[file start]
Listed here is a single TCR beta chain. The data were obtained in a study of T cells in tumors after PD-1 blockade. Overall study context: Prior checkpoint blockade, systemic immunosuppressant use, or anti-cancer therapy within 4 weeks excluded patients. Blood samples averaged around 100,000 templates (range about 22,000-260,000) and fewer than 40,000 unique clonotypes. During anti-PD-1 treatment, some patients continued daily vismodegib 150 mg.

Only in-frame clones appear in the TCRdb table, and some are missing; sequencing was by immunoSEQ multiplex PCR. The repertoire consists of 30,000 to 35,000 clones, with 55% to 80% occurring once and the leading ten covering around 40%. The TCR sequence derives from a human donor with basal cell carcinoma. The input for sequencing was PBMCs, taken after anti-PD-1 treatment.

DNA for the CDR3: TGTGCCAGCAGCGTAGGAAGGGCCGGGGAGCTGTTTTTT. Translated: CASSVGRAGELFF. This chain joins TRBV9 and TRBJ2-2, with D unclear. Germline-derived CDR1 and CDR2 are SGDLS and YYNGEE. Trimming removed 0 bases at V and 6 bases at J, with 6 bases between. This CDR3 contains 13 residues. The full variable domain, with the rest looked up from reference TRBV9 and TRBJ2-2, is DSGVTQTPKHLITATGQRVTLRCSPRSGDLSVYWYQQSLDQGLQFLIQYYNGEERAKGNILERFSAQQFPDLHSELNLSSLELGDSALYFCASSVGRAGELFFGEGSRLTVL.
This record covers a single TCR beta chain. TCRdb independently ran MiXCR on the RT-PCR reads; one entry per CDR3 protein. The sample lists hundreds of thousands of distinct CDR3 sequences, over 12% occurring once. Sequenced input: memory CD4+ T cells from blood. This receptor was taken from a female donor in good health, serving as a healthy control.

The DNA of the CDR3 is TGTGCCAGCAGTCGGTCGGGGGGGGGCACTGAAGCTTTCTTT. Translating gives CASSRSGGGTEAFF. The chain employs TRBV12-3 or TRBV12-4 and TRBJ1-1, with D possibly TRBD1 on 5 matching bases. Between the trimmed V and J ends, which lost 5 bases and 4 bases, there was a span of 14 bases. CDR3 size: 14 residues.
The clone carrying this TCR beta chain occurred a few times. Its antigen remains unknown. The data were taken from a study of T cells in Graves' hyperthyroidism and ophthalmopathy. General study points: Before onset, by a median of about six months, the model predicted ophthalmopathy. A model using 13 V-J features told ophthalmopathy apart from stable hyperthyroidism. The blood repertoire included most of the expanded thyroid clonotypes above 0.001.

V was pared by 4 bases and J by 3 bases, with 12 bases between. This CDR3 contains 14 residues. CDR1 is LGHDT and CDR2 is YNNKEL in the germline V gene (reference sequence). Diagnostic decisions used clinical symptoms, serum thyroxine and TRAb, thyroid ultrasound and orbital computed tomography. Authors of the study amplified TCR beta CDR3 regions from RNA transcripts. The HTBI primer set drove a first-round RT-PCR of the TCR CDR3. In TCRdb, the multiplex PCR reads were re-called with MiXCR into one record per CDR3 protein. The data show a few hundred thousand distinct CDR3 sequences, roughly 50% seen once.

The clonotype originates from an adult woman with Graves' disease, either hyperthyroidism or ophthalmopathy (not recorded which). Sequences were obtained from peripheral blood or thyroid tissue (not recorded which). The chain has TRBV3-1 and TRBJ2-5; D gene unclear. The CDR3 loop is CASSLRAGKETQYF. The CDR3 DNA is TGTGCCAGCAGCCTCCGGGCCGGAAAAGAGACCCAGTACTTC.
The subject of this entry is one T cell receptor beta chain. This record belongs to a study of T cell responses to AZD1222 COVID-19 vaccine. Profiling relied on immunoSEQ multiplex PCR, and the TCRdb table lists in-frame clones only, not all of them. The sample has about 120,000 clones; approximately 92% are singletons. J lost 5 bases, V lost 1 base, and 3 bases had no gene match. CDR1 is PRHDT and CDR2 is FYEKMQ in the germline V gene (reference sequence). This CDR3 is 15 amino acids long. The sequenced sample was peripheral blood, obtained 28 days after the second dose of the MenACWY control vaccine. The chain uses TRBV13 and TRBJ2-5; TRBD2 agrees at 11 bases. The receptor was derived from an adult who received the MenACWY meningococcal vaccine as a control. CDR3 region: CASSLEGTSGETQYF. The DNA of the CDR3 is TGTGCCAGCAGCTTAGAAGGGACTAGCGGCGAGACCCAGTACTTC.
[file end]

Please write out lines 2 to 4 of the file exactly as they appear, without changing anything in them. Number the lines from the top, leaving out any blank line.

Only in-frame clones appear in the TCRdb table, and some are missing; sequencing was by immunoSEQ multiplex PCR. The repertoire consists of 30,000 to 35,000 clones, with 55% to 80% occurring once and the leading ten covering around 40%. The TCR sequence derives from a human donor with basal cell carcinoma. The input for sequencing was PBMCs, taken after anti-PD-1 treatment.

DNA for the CDR3: TGTGCCAGCAGCGTAGGAAGGGCCGGGGAGCTGTTTTTT. Translated: CASSVGRAGELFF. This chain joins TRBV9 and TRBJ2-2, with D unclear. Germline-derived CDR1 and CDR2 are SGDLS and YYNGEE. Trimming removed 0 bases at V and 6 bases at J, with 6 bases between. This CDR3 contains 13 residues. The full variable domain, with the rest looked up from reference TRBV9 and TRBJ2-2, is DSGVTQTPKHLITATGQRVTLRCSPRSGDLSVYWYQQSLDQGLQFLIQYYNGEERAKGNILERFSAQQFPDLHSELNLSSLELGDSALYFCASSVGRAGELFFGEGSRLTVL.
This record covers a single TCR beta chain. TCRdb independently ran MiXCR on the RT-PCR reads; one entry per CDR3 protein. The sample lists hundreds of thousands of distinct CDR3 sequences, over 12% occurring once. Sequenced input: memory CD4+ T cells from blood. This receptor was taken from a female donor in good health, serving as a healthy control.